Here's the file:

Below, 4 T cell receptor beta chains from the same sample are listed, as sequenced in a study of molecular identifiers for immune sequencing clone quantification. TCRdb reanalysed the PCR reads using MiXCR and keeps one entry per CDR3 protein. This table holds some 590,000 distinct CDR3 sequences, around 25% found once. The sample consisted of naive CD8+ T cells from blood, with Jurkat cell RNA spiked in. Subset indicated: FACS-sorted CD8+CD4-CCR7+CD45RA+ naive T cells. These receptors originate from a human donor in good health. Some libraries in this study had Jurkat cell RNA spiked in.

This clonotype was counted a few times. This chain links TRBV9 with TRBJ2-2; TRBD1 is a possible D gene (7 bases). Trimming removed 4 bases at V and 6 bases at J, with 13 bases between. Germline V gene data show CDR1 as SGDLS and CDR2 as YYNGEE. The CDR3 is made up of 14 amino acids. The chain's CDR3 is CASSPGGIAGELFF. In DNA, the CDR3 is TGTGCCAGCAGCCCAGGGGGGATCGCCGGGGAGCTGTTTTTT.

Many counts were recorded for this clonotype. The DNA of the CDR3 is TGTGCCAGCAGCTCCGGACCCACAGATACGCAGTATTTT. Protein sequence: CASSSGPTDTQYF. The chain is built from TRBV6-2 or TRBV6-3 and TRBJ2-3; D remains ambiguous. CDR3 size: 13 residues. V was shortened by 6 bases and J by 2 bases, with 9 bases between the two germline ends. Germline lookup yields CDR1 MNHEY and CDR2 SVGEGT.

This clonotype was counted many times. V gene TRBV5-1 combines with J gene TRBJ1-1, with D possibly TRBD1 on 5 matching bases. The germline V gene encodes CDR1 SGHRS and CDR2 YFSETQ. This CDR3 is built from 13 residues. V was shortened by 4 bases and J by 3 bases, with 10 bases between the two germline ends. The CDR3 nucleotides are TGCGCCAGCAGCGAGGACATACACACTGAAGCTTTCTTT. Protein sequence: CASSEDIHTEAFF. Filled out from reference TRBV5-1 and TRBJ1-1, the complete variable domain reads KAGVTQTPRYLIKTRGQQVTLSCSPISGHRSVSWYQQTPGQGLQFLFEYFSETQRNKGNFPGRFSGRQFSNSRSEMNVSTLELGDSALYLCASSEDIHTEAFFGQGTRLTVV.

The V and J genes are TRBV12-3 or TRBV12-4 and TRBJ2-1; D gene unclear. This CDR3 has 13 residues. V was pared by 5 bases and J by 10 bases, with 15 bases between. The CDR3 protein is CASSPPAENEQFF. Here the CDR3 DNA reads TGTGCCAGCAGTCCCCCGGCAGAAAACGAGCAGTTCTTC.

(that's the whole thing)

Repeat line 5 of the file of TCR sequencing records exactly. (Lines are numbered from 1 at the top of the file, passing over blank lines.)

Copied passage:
The V and J genes are TRBV12-3 or TRBV12-4 and TRBJ2-1; D gene unclear. This CDR3 has 13 residues. V was pared by 5 bases and J by 10 bases, with 15 bases between. The CDR3 protein is CASSPPAENEQFF. Here the CDR3 DNA reads TGTGCCAGCAGTCCCCCGGCAGAAAACGAGCAGTTCTTC.